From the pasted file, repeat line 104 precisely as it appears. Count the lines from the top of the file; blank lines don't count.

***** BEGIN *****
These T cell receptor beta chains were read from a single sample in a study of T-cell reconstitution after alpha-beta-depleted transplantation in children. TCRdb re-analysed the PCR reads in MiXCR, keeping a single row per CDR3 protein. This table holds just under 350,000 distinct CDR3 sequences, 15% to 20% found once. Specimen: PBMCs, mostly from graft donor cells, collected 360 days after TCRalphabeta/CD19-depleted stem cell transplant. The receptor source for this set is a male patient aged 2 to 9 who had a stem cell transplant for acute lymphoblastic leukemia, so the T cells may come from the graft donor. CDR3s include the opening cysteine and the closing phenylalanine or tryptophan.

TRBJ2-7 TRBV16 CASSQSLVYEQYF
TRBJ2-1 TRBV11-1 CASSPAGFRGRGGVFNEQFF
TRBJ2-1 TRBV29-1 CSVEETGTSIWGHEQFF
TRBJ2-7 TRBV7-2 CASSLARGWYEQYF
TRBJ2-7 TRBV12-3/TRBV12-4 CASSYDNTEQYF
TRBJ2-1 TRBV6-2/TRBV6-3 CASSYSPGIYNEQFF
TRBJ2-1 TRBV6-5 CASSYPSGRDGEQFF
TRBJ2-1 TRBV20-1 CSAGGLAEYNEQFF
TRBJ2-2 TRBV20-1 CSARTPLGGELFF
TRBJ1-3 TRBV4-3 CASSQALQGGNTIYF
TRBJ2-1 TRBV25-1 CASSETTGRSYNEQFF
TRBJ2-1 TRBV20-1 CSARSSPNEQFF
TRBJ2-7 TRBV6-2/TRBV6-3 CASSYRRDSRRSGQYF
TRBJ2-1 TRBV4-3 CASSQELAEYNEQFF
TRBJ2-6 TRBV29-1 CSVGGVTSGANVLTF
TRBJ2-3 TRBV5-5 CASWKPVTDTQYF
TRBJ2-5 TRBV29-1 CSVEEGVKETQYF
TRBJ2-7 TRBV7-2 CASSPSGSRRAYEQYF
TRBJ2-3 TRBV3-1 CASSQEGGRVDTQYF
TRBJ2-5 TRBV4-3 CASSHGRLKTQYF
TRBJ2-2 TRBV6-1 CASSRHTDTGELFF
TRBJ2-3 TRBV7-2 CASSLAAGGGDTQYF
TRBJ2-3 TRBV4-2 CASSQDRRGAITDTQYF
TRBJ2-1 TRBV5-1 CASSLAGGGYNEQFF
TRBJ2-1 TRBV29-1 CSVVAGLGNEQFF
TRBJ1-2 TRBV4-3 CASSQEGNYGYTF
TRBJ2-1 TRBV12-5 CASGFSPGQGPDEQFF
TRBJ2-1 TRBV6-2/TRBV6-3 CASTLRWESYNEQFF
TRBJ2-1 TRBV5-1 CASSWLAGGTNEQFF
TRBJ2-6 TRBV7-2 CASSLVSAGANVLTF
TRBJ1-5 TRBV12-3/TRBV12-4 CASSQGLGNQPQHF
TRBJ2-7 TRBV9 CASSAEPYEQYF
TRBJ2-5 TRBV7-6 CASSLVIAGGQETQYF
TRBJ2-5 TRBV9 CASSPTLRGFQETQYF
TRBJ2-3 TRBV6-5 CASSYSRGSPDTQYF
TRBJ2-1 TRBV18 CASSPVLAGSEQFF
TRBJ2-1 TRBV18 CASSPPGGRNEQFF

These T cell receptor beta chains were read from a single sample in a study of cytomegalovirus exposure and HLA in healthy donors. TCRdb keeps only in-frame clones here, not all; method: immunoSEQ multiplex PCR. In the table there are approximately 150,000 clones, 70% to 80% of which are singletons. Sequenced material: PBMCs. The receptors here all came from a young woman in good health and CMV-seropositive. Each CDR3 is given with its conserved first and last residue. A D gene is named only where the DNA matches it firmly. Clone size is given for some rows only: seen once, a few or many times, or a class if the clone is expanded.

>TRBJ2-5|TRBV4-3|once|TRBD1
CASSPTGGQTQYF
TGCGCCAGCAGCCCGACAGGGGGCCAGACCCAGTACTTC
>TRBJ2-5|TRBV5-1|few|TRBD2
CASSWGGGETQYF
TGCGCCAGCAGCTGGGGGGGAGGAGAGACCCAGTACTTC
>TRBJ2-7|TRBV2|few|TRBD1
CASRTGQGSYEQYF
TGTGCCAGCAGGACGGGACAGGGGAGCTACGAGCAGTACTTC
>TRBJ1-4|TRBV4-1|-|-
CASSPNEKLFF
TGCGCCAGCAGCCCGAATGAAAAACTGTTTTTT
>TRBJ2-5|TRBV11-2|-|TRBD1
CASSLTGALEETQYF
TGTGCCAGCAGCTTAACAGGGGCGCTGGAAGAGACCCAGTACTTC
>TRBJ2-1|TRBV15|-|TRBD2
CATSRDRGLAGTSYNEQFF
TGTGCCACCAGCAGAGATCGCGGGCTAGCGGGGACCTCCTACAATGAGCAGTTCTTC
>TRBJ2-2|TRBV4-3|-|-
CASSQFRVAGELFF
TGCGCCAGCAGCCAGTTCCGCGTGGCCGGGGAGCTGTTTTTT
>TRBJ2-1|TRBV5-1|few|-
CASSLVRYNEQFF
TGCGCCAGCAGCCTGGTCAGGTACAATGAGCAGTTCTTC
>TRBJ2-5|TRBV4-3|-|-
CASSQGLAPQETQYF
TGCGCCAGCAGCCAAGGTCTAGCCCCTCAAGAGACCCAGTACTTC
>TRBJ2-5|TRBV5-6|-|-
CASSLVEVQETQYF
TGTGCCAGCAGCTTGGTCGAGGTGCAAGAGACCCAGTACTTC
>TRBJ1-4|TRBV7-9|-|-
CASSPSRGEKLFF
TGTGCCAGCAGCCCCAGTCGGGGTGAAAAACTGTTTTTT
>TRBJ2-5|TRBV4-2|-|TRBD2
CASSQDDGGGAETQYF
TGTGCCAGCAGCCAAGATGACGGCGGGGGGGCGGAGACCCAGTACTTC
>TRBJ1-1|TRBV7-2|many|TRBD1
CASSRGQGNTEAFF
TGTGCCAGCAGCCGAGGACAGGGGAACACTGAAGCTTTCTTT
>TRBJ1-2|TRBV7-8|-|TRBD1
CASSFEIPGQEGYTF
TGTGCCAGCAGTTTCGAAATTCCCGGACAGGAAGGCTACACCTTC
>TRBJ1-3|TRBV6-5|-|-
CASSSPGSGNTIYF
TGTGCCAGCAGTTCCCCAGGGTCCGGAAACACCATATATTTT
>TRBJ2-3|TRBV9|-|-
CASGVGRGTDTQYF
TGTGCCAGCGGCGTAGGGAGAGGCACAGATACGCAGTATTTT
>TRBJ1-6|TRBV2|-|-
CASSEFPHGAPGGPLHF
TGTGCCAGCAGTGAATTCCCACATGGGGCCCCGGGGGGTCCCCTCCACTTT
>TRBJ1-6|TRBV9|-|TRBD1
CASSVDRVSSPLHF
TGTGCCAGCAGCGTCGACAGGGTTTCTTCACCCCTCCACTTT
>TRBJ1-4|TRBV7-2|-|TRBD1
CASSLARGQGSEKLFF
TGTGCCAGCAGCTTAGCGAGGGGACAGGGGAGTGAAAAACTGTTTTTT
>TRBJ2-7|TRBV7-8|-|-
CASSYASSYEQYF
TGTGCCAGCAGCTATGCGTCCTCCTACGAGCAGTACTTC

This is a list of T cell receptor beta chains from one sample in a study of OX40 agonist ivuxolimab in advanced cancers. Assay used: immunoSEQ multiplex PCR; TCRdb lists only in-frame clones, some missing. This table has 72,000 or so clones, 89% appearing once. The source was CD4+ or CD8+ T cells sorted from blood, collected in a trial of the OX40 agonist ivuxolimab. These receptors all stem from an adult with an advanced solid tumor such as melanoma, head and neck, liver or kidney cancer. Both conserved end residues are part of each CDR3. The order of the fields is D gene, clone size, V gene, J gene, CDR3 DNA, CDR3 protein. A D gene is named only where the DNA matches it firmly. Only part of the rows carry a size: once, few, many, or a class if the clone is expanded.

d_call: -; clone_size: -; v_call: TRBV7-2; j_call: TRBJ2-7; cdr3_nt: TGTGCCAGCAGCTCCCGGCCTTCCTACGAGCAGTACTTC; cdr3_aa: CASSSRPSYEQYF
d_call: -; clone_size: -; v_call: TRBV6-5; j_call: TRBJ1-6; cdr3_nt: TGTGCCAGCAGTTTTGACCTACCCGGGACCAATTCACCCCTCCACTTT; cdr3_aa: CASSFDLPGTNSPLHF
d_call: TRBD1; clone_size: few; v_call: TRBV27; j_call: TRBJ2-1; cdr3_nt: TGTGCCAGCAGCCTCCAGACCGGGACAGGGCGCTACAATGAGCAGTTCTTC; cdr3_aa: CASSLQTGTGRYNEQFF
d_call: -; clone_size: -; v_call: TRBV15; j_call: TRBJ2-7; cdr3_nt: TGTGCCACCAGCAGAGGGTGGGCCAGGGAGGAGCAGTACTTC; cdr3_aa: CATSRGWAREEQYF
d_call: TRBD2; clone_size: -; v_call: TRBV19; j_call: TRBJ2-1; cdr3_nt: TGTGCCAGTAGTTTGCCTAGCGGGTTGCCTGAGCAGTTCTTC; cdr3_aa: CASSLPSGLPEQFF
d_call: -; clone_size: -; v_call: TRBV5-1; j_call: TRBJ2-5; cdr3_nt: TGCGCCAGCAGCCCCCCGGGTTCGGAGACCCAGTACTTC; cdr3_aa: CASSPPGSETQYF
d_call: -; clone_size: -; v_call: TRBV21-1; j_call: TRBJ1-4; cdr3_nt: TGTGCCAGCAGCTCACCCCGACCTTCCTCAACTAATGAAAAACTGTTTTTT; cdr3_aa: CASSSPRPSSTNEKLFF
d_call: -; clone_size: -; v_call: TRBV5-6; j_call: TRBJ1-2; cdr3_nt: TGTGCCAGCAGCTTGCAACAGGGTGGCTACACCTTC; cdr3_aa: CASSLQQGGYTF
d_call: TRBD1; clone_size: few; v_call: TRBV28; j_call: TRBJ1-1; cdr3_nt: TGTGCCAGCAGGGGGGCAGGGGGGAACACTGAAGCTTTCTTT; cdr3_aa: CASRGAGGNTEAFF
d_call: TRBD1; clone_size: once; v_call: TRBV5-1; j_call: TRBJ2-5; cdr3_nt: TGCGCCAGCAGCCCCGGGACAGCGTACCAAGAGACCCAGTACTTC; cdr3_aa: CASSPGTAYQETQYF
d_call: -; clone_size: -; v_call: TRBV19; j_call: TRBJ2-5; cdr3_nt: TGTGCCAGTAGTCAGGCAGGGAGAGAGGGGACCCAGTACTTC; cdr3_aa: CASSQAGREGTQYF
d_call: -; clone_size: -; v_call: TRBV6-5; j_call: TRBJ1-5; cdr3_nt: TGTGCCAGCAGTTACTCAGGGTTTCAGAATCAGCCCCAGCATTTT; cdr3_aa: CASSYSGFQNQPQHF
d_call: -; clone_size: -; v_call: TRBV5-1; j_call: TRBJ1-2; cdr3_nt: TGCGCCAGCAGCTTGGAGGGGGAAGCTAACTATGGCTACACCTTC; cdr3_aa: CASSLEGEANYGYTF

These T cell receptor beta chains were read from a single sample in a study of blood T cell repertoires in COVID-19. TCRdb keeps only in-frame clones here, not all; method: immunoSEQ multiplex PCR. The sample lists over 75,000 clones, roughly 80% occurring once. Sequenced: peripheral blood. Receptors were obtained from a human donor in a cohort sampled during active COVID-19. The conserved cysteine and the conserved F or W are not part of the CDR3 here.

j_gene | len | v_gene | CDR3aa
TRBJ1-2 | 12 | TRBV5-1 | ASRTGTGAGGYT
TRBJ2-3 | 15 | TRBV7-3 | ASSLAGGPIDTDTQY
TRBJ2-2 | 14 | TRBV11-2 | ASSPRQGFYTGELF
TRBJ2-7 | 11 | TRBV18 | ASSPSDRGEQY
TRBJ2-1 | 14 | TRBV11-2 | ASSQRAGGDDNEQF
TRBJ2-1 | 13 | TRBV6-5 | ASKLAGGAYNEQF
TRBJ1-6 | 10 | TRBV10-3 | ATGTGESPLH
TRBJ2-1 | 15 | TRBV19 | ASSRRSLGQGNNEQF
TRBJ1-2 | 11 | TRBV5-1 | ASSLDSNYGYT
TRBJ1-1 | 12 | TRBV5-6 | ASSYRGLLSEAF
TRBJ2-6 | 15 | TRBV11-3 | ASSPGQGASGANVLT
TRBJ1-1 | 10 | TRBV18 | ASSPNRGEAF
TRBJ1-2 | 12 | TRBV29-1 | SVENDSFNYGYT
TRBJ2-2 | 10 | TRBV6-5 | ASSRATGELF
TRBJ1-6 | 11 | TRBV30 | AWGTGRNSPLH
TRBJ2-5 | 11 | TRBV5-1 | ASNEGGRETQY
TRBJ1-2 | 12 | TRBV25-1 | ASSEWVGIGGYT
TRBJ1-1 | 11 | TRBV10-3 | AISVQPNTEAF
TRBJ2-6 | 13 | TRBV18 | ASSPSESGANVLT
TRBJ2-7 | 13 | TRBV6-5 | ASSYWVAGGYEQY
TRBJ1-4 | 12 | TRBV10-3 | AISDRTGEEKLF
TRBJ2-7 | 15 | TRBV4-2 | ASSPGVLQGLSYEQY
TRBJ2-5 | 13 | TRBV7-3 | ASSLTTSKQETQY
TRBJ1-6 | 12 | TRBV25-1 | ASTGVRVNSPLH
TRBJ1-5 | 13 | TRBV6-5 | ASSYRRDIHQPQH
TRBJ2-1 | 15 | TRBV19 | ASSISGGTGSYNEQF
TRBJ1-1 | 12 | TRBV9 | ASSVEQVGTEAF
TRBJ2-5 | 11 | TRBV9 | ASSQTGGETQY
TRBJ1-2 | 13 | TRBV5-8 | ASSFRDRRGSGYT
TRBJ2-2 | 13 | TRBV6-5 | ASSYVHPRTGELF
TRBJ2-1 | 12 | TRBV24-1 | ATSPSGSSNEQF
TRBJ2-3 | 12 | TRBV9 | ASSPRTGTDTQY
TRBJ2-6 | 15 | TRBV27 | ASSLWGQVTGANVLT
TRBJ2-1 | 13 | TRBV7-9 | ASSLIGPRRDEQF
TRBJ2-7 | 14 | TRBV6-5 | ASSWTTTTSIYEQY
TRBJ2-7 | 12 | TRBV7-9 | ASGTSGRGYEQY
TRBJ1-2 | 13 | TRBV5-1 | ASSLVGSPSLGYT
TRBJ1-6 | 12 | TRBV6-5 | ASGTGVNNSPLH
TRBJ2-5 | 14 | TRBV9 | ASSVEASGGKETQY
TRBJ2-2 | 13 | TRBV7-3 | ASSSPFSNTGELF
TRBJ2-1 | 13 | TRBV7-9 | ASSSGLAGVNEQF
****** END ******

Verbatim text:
d_call: -; clone_size: -; v_call: TRBV15; j_call: TRBJ2-7; cdr3_nt: TGTGCCACCAGCAGAGGGTGGGCCAGGGAGGAGCAGTACTTC; cdr3_aa: CATSRGWAREEQYF